News Department

National Dog Day: New Jersey ranks 1st most likely to talk to their pets like they’re human

NEW JERSEYThe dog days of summer are in full swing, but the real dog day, National Dog Day, is coming up this Saturday. And if you’re one of hundreds of millions of Americans who own a pet, you probably talk to them just like they’re a person.

Two-thirds of American households have at least one pet, and last year they collectively spent a record-breaking $136.8 billion on their animal friends. Dogs and cats are the most popular, with three-quarters of dog and cat owners considering their companions part of the family.

For many people, understanding animals is the superpower of their dreams. Some owners have tried training their pets to press buttons to let them “speak.” By pressing the button for “want” and “treat,” for example, pets can ask for a snack in plain English.

Research shows they understand us perfectly well, too. Dogs, for example, can do much more than obey a few simple commands. Scientists scanned the brains of dogs and discovered the canines not only understood words but tone of voice.

With all that in mind, it makes perfect sense to talk to your pet. We wanted to know just how many people did it. And amongst those who do, we wanted to know how they spoke and how they imagined their dog and cat pals responded. We surveyed 1,500 American pet owners to find out.

Key takeaways

  • Nevada and New Jersey tie for the state whose residents are most likely to talk to their pets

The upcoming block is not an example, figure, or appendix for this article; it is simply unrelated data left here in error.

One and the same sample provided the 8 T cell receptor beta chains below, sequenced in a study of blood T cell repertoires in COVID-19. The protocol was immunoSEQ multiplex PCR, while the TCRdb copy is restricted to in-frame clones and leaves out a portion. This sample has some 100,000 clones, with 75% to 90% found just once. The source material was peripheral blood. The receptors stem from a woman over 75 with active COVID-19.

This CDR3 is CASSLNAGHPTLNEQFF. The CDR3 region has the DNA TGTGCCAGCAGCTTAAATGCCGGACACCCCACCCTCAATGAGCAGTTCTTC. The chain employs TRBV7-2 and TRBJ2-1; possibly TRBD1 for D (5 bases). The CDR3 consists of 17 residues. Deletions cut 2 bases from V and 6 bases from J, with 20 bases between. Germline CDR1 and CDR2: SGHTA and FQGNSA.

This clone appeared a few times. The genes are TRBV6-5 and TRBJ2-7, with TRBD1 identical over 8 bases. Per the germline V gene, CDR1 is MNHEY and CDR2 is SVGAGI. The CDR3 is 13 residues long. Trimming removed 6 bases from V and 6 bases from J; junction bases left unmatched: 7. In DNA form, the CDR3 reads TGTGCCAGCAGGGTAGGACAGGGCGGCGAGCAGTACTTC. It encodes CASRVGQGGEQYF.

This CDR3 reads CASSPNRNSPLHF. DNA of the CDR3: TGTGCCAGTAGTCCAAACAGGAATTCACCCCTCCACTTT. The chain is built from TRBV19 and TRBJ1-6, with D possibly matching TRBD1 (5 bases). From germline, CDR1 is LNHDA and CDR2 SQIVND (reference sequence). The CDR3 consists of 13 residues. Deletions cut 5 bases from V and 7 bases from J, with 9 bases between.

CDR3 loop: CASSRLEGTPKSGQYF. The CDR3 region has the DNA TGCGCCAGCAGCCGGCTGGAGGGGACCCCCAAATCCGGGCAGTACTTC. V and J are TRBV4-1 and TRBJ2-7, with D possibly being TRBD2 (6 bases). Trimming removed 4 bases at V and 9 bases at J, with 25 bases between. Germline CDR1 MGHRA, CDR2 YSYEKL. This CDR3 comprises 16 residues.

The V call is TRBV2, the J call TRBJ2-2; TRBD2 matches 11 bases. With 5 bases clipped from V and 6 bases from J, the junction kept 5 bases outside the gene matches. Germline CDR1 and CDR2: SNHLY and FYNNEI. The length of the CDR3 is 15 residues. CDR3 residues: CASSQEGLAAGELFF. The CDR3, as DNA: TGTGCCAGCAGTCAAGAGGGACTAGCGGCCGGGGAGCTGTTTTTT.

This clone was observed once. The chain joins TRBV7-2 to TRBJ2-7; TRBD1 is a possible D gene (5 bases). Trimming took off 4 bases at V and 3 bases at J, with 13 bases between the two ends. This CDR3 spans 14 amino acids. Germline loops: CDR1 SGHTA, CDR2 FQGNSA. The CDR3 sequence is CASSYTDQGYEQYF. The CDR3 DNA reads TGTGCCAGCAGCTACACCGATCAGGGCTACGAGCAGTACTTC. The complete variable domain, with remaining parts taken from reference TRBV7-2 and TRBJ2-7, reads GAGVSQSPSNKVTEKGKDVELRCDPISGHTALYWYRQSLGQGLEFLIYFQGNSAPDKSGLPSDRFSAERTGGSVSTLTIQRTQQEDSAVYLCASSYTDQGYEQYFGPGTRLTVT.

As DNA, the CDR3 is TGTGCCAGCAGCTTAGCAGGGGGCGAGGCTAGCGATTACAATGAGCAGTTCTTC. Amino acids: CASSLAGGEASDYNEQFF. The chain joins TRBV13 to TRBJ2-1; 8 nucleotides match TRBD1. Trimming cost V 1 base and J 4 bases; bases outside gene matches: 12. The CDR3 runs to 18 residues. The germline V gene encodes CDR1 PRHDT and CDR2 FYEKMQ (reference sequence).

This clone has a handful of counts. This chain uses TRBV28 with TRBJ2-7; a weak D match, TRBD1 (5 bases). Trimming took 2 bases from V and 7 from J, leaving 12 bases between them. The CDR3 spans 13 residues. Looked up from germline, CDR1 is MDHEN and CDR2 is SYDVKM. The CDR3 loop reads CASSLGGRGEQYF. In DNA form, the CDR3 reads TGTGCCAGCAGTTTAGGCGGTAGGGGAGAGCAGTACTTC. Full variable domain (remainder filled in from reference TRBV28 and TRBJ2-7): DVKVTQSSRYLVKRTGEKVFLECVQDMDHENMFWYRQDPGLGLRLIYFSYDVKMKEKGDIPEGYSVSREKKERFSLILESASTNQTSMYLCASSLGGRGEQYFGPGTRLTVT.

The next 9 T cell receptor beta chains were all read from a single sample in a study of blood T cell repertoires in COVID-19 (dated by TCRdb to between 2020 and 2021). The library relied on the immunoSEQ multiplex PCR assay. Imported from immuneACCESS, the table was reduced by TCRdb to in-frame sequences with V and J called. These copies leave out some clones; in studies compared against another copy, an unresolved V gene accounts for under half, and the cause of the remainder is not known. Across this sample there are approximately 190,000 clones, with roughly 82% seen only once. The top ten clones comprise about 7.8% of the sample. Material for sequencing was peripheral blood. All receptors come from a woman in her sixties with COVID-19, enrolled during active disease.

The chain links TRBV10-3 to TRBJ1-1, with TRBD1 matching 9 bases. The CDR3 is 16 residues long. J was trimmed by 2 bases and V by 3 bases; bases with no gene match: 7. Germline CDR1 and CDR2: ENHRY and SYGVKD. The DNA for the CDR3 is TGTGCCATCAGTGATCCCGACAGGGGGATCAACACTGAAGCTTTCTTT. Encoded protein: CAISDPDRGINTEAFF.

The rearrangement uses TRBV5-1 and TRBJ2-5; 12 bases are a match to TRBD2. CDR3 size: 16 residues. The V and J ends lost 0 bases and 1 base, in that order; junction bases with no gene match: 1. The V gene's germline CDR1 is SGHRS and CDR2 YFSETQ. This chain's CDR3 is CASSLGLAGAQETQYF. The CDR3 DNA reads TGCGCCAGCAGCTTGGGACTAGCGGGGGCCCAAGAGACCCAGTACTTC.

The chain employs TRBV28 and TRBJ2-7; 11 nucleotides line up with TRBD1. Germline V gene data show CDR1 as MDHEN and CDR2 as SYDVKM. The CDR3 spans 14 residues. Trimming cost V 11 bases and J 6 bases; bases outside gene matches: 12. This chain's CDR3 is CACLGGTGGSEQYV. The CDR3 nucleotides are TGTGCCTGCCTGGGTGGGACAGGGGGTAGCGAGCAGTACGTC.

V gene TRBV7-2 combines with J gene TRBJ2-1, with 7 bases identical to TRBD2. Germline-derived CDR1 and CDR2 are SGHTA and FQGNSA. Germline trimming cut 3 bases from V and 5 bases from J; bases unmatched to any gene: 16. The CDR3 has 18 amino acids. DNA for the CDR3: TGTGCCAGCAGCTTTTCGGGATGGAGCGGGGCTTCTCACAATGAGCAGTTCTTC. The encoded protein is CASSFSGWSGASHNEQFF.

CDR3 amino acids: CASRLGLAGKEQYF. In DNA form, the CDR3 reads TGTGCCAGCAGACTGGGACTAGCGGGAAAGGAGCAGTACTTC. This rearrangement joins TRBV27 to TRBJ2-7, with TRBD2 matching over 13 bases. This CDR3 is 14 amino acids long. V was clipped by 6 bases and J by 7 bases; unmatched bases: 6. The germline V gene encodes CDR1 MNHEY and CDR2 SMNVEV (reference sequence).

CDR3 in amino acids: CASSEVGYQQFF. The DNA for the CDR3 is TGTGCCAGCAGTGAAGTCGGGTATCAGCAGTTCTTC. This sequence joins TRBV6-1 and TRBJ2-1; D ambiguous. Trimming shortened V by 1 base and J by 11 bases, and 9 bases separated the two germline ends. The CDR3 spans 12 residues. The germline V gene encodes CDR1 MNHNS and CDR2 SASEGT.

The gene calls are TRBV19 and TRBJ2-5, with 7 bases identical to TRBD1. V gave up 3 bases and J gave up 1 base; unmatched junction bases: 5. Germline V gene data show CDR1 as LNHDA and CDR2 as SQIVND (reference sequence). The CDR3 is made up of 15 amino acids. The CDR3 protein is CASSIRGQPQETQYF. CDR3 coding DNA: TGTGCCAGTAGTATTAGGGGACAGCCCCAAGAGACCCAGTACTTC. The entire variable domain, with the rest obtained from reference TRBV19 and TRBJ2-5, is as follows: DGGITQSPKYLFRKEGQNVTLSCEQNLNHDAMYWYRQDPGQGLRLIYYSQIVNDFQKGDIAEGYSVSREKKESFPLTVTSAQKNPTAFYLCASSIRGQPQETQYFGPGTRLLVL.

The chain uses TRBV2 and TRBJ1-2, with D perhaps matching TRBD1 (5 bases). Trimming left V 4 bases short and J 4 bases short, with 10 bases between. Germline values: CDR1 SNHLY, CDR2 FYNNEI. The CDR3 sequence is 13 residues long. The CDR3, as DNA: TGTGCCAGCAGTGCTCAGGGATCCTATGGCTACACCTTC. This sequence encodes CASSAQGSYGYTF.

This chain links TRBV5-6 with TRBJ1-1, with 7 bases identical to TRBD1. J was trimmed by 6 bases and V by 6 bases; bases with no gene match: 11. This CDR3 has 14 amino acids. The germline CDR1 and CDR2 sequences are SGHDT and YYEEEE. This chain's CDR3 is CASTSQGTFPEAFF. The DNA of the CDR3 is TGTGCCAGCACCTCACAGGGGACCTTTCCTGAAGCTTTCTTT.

• Dog owners (83%) talk to their pets more than cat owners (68%)
  • Most pet owners (55%) think their pet understands them more than people do
  • Over half of Gen Z (53%) and 41% of Millennials feel their pet fills the role of a child

Talk to the paw: The U.S. states most likely to talk to their pets

Do you talk to your pet? If you do, you’re not alone. According to our survey, 84% of respondents regularly talk to their pets like fellow humans.

The state where most people talk to their pets: Nevada and New Jersey

On a state-by-state basis, Nevada and New Jersey tie for the top spot. With 95% of pet owners in each state telling us they speak to their furry friends, doing so is more than ordinary.

Pennsylvania, Missouri, and Colorado are close behind in a three-way tie for second place. In each of those states, 93% of people said that they talk to their pets.

The state where the fewest people talk to their pets: Montana

You might think that the states with the most pets would also be the places where talking to pets is most common. That’s not the case, though. As of 2022, Wyoming had the highest rate of pet ownership, but according to our survey, only 56% of pet owners from Wyoming talk to their pets.

That puts the state at 46th. It only beat North Dakota, Louisiana, Kansas, and Montana – the only state where most people don’t talk to their pets. Only 45% of people in Montana do so, according to our survey.

In each state, these are the percentage of residents who talk to their pets like people:

  • Alabama: 83%
  • Alaska: 62%
  • Arizona: 82%
  • Arkansas: 70%
  • California: 86%
  • Colorado: 93%
  • Connecticut: 83%
  • Delaware: 82%
  • Florida: 91%
  • Georgia: 87%
  • Hawaii: 65%
  • Idaho: 73%
  • Illinois: 83%
  • Indiana: 91%
  • Iowa: 88%
  • Kansas: 50%
  • Kentucky: 88%
  • Louisiana: 50%
  • Maine: 82%
  • Maryland: 78%
  • Massachusetts: 86%
  • Michigan: 87%
  • Minnesota: 60%
  • Mississippi: 75%
  • Missouri: 93%
  • Montana: 45%
  • Nebraska: 57%
  • Nevada: 95%
  • New Hampshire: 80%
  • New Jersey: 95%
  • New Mexico: 85%
  • New York: 86%
  • North Carolina: 71%
  • North Dakota: 52%
  • Ohio: 77%
  • Oklahoma: 86%
  • Oregon: 92%
  • Pennsylvania: 93%
  • Rhode Island: 75%